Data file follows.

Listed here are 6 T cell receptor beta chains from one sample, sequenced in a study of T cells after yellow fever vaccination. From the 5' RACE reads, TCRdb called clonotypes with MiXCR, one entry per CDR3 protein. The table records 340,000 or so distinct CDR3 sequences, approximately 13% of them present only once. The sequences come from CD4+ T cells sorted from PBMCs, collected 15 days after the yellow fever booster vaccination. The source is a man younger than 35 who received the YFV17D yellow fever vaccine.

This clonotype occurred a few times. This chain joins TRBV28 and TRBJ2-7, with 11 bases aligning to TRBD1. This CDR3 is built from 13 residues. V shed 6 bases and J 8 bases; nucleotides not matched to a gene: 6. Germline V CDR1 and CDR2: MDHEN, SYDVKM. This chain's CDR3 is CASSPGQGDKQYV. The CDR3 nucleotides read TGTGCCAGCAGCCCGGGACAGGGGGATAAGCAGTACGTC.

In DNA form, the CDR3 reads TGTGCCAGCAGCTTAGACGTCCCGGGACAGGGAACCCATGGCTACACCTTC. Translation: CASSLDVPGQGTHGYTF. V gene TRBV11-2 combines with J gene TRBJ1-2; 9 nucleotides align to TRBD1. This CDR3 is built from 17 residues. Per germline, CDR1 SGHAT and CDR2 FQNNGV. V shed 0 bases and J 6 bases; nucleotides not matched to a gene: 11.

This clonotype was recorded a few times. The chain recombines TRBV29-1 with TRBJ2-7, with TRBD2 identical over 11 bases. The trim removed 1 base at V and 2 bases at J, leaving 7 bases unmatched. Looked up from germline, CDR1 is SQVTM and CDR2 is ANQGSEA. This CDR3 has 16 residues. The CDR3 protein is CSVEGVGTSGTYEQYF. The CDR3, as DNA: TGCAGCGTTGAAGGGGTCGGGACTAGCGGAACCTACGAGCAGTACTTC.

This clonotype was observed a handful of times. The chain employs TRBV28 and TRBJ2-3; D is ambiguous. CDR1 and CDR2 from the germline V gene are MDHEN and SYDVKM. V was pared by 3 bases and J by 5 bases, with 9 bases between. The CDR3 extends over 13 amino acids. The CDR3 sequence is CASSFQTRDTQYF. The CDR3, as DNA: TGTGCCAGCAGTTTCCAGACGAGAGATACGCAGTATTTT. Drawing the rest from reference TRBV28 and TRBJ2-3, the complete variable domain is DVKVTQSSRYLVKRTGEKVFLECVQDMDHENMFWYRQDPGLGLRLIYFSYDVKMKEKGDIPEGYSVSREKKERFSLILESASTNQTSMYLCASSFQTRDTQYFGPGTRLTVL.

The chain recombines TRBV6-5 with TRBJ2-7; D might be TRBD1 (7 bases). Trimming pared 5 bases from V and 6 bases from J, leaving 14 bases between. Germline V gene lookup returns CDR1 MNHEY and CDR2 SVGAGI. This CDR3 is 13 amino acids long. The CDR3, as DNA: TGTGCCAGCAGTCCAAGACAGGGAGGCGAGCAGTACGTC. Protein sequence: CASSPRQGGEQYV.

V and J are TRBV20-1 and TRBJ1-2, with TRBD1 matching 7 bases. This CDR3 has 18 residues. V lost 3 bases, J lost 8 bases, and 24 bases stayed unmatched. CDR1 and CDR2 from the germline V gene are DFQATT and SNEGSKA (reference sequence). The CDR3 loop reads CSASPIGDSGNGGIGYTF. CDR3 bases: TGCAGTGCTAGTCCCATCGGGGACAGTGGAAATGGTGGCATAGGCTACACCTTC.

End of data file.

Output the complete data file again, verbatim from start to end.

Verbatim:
Listed here are 6 T cell receptor beta chains from one sample, sequenced in a study of T cells after yellow fever vaccination. From the 5' RACE reads, TCRdb called clonotypes with MiXCR, one entry per CDR3 protein. The table records 340,000 or so distinct CDR3 sequences, approximately 13% of them present only once. The sequences come from CD4+ T cells sorted from PBMCs, collected 15 days after the yellow fever booster vaccination. The source is a man younger than 35 who received the YFV17D yellow fever vaccine.

This clonotype occurred a few times. This chain joins TRBV28 and TRBJ2-7, with 11 bases aligning to TRBD1. This CDR3 is built from 13 residues. V shed 6 bases and J 8 bases; nucleotides not matched to a gene: 6. Germline V CDR1 and CDR2: MDHEN, SYDVKM. This chain's CDR3 is CASSPGQGDKQYV. The CDR3 nucleotides read TGTGCCAGCAGCCCGGGACAGGGGGATAAGCAGTACGTC.

In DNA form, the CDR3 reads TGTGCCAGCAGCTTAGACGTCCCGGGACAGGGAACCCATGGCTACACCTTC. Translation: CASSLDVPGQGTHGYTF. V gene TRBV11-2 combines with J gene TRBJ1-2; 9 nucleotides align to TRBD1. This CDR3 is built from 17 residues. Per germline, CDR1 SGHAT and CDR2 FQNNGV. V shed 0 bases and J 6 bases; nucleotides not matched to a gene: 11.

This clonotype was recorded a few times. The chain recombines TRBV29-1 with TRBJ2-7, with TRBD2 identical over 11 bases. The trim removed 1 base at V and 2 bases at J, leaving 7 bases unmatched. Looked up from germline, CDR1 is SQVTM and CDR2 is ANQGSEA. This CDR3 has 16 residues. The CDR3 protein is CSVEGVGTSGTYEQYF. The CDR3, as DNA: TGCAGCGTTGAAGGGGTCGGGACTAGCGGAACCTACGAGCAGTACTTC.

This clonotype was observed a handful of times. The chain employs TRBV28 and TRBJ2-3; D is ambiguous. CDR1 and CDR2 from the germline V gene are MDHEN and SYDVKM. V was pared by 3 bases and J by 5 bases, with 9 bases between. The CDR3 extends over 13 amino acids. The CDR3 sequence is CASSFQTRDTQYF. The CDR3, as DNA: TGTGCCAGCAGTTTCCAGACGAGAGATACGCAGTATTTT. Drawing the rest from reference TRBV28 and TRBJ2-3, the complete variable domain is DVKVTQSSRYLVKRTGEKVFLECVQDMDHENMFWYRQDPGLGLRLIYFSYDVKMKEKGDIPEGYSVSREKKERFSLILESASTNQTSMYLCASSFQTRDTQYFGPGTRLTVL.

The chain recombines TRBV6-5 with TRBJ2-7; D might be TRBD1 (7 bases). Trimming pared 5 bases from V and 6 bases from J, leaving 14 bases between. Germline V gene lookup returns CDR1 MNHEY and CDR2 SVGAGI. This CDR3 is 13 amino acids long. The CDR3, as DNA: TGTGCCAGCAGTCCAAGACAGGGAGGCGAGCAGTACGTC. Protein sequence: CASSPRQGGEQYV.

V and J are TRBV20-1 and TRBJ1-2, with TRBD1 matching 7 bases. This CDR3 has 18 residues. V lost 3 bases, J lost 8 bases, and 24 bases stayed unmatched. CDR1 and CDR2 from the germline V gene are DFQATT and SNEGSKA (reference sequence). The CDR3 loop reads CSASPIGDSGNGGIGYTF. CDR3 bases: TGCAGTGCTAGTCCCATCGGGGACAGTGGAAATGGTGGCATAGGCTACACCTTC.